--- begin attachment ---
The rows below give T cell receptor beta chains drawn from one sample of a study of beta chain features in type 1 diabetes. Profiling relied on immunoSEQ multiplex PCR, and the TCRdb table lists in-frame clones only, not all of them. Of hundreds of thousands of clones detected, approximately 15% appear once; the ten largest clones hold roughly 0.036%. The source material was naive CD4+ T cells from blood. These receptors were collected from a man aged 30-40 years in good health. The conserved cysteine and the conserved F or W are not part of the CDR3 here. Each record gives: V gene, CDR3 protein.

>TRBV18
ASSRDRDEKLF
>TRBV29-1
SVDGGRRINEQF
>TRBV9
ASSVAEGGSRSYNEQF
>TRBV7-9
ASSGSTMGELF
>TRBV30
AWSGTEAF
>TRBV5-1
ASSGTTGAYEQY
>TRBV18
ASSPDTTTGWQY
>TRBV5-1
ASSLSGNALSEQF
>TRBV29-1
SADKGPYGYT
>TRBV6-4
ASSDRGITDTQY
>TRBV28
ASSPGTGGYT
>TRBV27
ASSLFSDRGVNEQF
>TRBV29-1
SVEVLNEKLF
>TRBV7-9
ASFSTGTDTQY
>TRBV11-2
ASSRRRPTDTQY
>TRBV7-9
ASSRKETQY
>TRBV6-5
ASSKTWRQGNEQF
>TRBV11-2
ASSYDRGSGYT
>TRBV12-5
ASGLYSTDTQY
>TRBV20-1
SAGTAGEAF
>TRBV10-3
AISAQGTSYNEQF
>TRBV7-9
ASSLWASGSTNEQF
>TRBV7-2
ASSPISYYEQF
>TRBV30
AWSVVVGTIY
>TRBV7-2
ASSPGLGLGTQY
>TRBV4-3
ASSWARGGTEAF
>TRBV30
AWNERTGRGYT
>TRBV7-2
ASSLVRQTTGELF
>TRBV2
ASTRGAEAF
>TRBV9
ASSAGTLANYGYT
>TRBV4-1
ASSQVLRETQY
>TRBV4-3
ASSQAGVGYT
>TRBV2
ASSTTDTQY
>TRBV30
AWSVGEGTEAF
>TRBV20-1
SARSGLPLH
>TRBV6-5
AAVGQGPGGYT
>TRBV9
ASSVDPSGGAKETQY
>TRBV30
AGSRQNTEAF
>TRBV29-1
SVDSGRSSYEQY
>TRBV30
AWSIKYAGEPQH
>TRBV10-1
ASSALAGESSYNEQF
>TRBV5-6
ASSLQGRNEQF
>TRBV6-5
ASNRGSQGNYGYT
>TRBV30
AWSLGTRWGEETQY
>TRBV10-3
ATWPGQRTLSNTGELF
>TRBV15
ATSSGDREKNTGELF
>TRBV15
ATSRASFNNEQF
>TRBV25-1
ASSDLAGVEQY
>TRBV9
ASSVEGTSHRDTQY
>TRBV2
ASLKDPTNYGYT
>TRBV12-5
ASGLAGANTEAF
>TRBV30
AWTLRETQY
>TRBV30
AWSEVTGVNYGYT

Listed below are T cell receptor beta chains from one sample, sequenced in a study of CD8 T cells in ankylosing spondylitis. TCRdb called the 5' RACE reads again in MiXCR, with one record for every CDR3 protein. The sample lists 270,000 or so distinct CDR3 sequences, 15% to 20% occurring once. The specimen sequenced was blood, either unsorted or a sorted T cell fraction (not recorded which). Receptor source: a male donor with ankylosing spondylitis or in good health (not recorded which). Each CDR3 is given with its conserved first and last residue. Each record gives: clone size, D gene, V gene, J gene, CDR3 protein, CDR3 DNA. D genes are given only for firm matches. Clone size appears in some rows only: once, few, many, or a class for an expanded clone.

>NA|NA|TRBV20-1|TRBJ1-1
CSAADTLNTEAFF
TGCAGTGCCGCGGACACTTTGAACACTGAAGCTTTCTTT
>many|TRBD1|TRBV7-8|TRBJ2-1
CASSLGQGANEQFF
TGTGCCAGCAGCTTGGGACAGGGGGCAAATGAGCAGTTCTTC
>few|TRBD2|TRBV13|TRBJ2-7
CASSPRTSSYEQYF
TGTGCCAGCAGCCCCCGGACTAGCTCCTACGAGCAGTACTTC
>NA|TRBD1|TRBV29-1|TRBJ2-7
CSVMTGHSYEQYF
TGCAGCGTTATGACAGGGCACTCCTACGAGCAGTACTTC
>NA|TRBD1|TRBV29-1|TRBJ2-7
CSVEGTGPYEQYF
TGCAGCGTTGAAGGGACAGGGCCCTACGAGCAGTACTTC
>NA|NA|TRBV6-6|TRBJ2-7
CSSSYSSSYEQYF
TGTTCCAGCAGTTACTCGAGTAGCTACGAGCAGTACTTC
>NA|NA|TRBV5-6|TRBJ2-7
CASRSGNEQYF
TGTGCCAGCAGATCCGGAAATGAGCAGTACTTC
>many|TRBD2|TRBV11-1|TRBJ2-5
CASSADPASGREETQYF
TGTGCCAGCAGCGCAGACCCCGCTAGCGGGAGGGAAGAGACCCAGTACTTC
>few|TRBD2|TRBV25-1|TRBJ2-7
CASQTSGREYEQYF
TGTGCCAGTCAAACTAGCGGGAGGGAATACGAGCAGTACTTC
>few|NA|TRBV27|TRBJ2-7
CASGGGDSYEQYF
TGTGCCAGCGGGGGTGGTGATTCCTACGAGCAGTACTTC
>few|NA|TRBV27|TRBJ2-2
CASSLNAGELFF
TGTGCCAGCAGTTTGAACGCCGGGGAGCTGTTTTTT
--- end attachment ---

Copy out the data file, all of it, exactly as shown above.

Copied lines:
The rows below give T cell receptor beta chains drawn from one sample of a study of beta chain features in type 1 diabetes. Profiling relied on immunoSEQ multiplex PCR, and the TCRdb table lists in-frame clones only, not all of them. Of hundreds of thousands of clones detected, approximately 15% appear once; the ten largest clones hold roughly 0.036%. The source material was naive CD4+ T cells from blood. These receptors were collected from a man aged 30-40 years in good health. The conserved cysteine and the conserved F or W are not part of the CDR3 here. Each record gives: V gene, CDR3 protein.

>TRBV18
ASSRDRDEKLF
>TRBV29-1
SVDGGRRINEQF
>TRBV9
ASSVAEGGSRSYNEQF
>TRBV7-9
ASSGSTMGELF
>TRBV30
AWSGTEAF
>TRBV5-1
ASSGTTGAYEQY
>TRBV18
ASSPDTTTGWQY
>TRBV5-1
ASSLSGNALSEQF
>TRBV29-1
SADKGPYGYT
>TRBV6-4
ASSDRGITDTQY
>TRBV28
ASSPGTGGYT
>TRBV27
ASSLFSDRGVNEQF
>TRBV29-1
SVEVLNEKLF
>TRBV7-9
ASFSTGTDTQY
>TRBV11-2
ASSRRRPTDTQY
>TRBV7-9
ASSRKETQY
>TRBV6-5
ASSKTWRQGNEQF
>TRBV11-2
ASSYDRGSGYT
>TRBV12-5
ASGLYSTDTQY
>TRBV20-1
SAGTAGEAF
>TRBV10-3
AISAQGTSYNEQF
>TRBV7-9
ASSLWASGSTNEQF
>TRBV7-2
ASSPISYYEQF
>TRBV30
AWSVVVGTIY
>TRBV7-2
ASSPGLGLGTQY
>TRBV4-3
ASSWARGGTEAF
>TRBV30
AWNERTGRGYT
>TRBV7-2
ASSLVRQTTGELF
>TRBV2
ASTRGAEAF
>TRBV9
ASSAGTLANYGYT
>TRBV4-1
ASSQVLRETQY
>TRBV4-3
ASSQAGVGYT
>TRBV2
ASSTTDTQY
>TRBV30
AWSVGEGTEAF
>TRBV20-1
SARSGLPLH
>TRBV6-5
AAVGQGPGGYT
>TRBV9
ASSVDPSGGAKETQY
>TRBV30
AGSRQNTEAF
>TRBV29-1
SVDSGRSSYEQY
>TRBV30
AWSIKYAGEPQH
>TRBV10-1
ASSALAGESSYNEQF
>TRBV5-6
ASSLQGRNEQF
>TRBV6-5
ASNRGSQGNYGYT
>TRBV30
AWSLGTRWGEETQY
>TRBV10-3
ATWPGQRTLSNTGELF
>TRBV15
ATSSGDREKNTGELF
>TRBV15
ATSRASFNNEQF
>TRBV25-1
ASSDLAGVEQY
>TRBV9
ASSVEGTSHRDTQY
>TRBV2
ASLKDPTNYGYT
>TRBV12-5
ASGLAGANTEAF
>TRBV30
AWTLRETQY
>TRBV30
AWSEVTGVNYGYT

Listed below are T cell receptor beta chains from one sample, sequenced in a study of CD8 T cells in ankylosing spondylitis. TCRdb called the 5' RACE reads again in MiXCR, with one record for every CDR3 protein. The sample lists 270,000 or so distinct CDR3 sequences, 15% to 20% occurring once. The specimen sequenced was blood, either unsorted or a sorted T cell fraction (not recorded which). Receptor source: a male donor with ankylosing spondylitis or in good health (not recorded which). Each CDR3 is given with its conserved first and last residue. Each record gives: clone size, D gene, V gene, J gene, CDR3 protein, CDR3 DNA. D genes are given only for firm matches. Clone size appears in some rows only: once, few, many, or a class for an expanded clone.

>NA|NA|TRBV20-1|TRBJ1-1
CSAADTLNTEAFF
TGCAGTGCCGCGGACACTTTGAACACTGAAGCTTTCTTT
>many|TRBD1|TRBV7-8|TRBJ2-1
CASSLGQGANEQFF
TGTGCCAGCAGCTTGGGACAGGGGGCAAATGAGCAGTTCTTC
>few|TRBD2|TRBV13|TRBJ2-7
CASSPRTSSYEQYF
TGTGCCAGCAGCCCCCGGACTAGCTCCTACGAGCAGTACTTC
>NA|TRBD1|TRBV29-1|TRBJ2-7
CSVMTGHSYEQYF
TGCAGCGTTATGACAGGGCACTCCTACGAGCAGTACTTC
>NA|TRBD1|TRBV29-1|TRBJ2-7
CSVEGTGPYEQYF
TGCAGCGTTGAAGGGACAGGGCCCTACGAGCAGTACTTC
>NA|NA|TRBV6-6|TRBJ2-7
CSSSYSSSYEQYF
TGTTCCAGCAGTTACTCGAGTAGCTACGAGCAGTACTTC
>NA|NA|TRBV5-6|TRBJ2-7
CASRSGNEQYF
TGTGCCAGCAGATCCGGAAATGAGCAGTACTTC
>many|TRBD2|TRBV11-1|TRBJ2-5
CASSADPASGREETQYF
TGTGCCAGCAGCGCAGACCCCGCTAGCGGGAGGGAAGAGACCCAGTACTTC
>few|TRBD2|TRBV25-1|TRBJ2-7
CASQTSGREYEQYF
TGTGCCAGTCAAACTAGCGGGAGGGAATACGAGCAGTACTTC
>few|NA|TRBV27|TRBJ2-7
CASGGGDSYEQYF
TGTGCCAGCGGGGGTGGTGATTCCTACGAGCAGTACTTC
>few|NA|TRBV27|TRBJ2-2
CASSLNAGELFF
TGTGCCAGCAGTTTGAACGCCGGGGAGCTGTTTTTT